Seinkewicz was stunned.  "For what imaginable reason could anyone here have wanted to murder him?"

       "I am not employed to imagine.  I am paid to investigate."

       "You did say," said Dramsheet "that Veniot's glasses weren't actually on him when you discovered the body?"


       "I see.  That's very interesting."

       "The inquest is being delayed for a few weeks.  Since the only evidence for foul play is the semen stain, I shall not embarrass Veniot's memory and will keep this crucial piece of evidence out of the public until we can find a murderer.  Would it be too much to ask you to provide samples of your own semen."

       "Quite correct." said Chelmnickon coldly.

       "I see.  But could you tell me where you all were when  Veniot died?"   They all complied, Chelmnickon saying that he had been at the university all night, while Seinkewicz said that he was in bed at the Philhellenon club, and offered the butler as an alibi.   Dramsheet stated that he was at home sleeping and asked.  "Where was Veniot earlier that evening?  Perhaps some of the people he was with could tell he us where he was going and how he felt."

       "Veniot was at an evening session of the Senate.  He did not talk.  The last person to speak to him was Edward Thomas Harding.  He saw him as he entered a three and a half-hour NDP strategy session which didn't end until three o'clock this morning.  Harding said that he talked to Veniot for five minutes on a colleague's bill.  He did not notice anything unusual about Veniot.  That could be another point against the idea that Veniot committed suicide."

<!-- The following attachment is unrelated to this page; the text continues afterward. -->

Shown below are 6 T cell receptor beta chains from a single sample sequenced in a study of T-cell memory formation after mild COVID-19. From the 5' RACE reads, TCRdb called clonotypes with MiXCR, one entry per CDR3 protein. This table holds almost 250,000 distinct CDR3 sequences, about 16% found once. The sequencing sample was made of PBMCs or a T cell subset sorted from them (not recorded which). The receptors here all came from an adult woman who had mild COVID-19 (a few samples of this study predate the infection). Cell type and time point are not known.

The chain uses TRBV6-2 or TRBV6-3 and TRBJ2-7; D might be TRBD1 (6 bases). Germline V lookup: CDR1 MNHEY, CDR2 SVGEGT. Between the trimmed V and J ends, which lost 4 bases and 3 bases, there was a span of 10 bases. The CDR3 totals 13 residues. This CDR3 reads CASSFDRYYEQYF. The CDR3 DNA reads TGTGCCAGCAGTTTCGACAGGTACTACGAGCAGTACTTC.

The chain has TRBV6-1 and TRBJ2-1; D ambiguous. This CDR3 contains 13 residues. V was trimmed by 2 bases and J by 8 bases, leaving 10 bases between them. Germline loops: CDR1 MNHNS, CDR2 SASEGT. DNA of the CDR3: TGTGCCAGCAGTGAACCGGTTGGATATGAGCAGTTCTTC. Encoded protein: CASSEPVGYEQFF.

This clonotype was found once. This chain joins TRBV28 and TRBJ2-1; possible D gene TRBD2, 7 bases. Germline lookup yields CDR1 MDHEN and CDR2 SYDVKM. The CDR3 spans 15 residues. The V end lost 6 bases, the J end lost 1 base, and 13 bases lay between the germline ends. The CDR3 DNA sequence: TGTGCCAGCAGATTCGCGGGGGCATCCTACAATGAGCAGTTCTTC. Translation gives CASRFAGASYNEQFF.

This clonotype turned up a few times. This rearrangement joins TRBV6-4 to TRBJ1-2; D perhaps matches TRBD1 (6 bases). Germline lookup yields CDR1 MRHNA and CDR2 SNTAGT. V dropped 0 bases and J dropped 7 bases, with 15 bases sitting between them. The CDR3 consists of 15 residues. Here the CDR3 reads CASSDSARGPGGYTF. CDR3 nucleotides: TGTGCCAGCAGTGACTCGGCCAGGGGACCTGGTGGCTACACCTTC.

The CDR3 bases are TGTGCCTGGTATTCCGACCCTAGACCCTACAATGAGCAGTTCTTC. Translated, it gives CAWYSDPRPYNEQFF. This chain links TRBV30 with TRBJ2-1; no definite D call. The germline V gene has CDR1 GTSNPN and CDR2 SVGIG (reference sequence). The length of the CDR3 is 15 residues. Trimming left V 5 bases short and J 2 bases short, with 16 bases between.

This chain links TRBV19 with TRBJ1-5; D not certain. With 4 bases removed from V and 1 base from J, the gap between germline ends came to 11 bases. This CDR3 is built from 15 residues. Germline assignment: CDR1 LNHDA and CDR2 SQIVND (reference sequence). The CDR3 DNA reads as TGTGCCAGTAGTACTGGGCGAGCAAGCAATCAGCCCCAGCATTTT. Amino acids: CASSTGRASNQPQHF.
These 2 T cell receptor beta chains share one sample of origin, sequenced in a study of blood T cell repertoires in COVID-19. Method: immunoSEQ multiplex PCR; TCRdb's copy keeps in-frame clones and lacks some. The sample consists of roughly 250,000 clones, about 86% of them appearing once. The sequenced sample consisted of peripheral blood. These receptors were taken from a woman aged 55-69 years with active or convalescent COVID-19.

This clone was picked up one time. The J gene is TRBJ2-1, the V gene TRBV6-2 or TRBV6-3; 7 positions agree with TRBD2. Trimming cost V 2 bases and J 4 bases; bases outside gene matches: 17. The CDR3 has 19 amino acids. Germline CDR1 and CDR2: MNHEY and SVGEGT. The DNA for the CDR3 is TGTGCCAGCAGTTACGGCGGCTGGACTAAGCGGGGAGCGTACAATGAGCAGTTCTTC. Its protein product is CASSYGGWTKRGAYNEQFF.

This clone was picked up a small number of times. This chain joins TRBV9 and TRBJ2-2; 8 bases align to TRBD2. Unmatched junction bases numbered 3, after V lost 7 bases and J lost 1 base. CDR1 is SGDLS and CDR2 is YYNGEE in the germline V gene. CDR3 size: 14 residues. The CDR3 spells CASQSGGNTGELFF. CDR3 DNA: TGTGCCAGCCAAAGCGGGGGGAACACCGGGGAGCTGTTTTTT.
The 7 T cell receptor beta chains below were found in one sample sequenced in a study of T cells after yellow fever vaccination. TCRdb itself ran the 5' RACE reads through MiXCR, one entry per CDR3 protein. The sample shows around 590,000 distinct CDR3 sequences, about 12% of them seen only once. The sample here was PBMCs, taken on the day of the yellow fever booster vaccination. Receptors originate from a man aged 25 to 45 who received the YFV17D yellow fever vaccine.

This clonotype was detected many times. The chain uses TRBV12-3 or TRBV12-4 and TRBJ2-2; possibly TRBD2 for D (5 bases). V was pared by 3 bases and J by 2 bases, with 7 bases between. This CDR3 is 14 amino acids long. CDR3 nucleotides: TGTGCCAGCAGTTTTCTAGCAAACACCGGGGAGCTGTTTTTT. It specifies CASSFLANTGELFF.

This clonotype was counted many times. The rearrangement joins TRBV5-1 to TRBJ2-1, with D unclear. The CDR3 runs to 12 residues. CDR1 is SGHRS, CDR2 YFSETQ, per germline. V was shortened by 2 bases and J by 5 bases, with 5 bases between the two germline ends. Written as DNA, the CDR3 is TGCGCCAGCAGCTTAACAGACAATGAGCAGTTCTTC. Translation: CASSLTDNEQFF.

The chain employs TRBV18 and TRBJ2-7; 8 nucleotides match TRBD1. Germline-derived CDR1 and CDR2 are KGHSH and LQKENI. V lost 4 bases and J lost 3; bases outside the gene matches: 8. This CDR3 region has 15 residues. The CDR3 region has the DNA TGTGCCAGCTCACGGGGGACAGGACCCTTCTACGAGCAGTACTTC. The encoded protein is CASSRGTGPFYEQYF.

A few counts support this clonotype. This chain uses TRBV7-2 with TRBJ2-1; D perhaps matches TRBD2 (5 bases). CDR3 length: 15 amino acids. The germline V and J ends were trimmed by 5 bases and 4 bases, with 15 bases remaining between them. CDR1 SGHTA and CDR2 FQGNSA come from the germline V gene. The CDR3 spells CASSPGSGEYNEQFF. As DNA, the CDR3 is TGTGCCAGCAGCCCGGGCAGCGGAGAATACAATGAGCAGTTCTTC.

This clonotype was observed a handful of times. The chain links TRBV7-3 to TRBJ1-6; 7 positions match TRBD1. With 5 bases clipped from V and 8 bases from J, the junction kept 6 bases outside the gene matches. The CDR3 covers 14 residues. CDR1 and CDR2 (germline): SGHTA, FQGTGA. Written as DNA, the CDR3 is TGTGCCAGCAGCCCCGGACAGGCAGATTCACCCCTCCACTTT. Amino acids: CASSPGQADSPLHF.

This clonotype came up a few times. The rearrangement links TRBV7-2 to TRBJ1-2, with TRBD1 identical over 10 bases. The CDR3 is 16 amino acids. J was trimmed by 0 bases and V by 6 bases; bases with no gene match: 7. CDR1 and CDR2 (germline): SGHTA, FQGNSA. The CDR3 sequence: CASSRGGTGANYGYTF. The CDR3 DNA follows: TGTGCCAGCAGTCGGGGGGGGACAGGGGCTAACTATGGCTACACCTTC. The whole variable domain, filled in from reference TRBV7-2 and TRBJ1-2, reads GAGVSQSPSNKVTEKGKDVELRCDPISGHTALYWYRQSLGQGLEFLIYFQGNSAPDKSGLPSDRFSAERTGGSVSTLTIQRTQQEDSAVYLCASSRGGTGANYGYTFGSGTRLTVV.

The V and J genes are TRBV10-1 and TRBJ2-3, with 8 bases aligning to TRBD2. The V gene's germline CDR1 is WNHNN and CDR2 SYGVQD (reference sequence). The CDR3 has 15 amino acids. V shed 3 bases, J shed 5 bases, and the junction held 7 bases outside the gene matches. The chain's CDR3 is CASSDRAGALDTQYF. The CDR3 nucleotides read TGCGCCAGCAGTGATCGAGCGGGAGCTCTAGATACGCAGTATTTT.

Seinkewicz spoke up.  "But this is absurd.  No-one had the slightest reason to want to harm Veniot."

       "Why?  Had he only friends?"

       "Well not all three hundred and ninety eight of his parliamentary colleagues were on the closest of terms with him.  And I'm sure there were some of them who were not bursting with enthusiasm about a former Liberal cabinet minister.  But everyone who knew him had no real reason to dislike him."

       "An intriguing tribute, from a man of the opposing party."  Tyrone stirred slightly, departing from his script.  "If there were no real reasons to dislike him, what would be some of the imaginary ones?"

       "Well, he did tell some crude jokes about Professor Chelmnickon's wife with Dr. Corpse.  Ummm, sometimes he took sections of the newspaper while you were reading it.  Ummm, he wasn't terribly literate, he was one of the less clever members of the club, though Dramsheet didn't get nearly as angry at him than he did at Harding when both of them said they hadn't heard of Constantine Cavafy."

       Seinkewicz paused for Tyrone to ask the obvious question, and Dramsheet politely and privately seethed.  But Tyrone said nothing and Seinkewicz continued.  "Occasionally he wouldn't bring his fair share of the food to some of the parties the two of us were at.  Nothing important really."

       "A death with no obvious motive."

       "Have you checked the parliamentary debates to see if any MP had any strong animus against him?" asked Dramsheet.

       "Yes, I have.  There's nothing there.  Did any of you notice Veniot being worried by anything in the past few weeks?  Was he tense, or scared?"

       "Yes."  said Dramsheet.  "Three weeks ago he said that he had trouble sleeping the night before.  And there were a couple of times when he was reading something that he became evasive and furtive when I asked him how he was.  But Veniot was not one of my closest friends and I saw nothing unusual in his behavior.  I might add here that the three of us had no professional relationships with Veniot.  Veniot was not one of my clients, he and Seinkewicz were not working at cross-purposes at anything in Parliament and in the past month Chelmnickon would only have seen him a couple of times when he was at the club."

       "Did he have closer friends who could give more information?"

       "He had some cronies in Winnipeg.  But no close relations."

       "He appears to be a man of shallow friendships."

       "That is quite possible."

       "Is there any mail at the club for Veniot that I could look at?"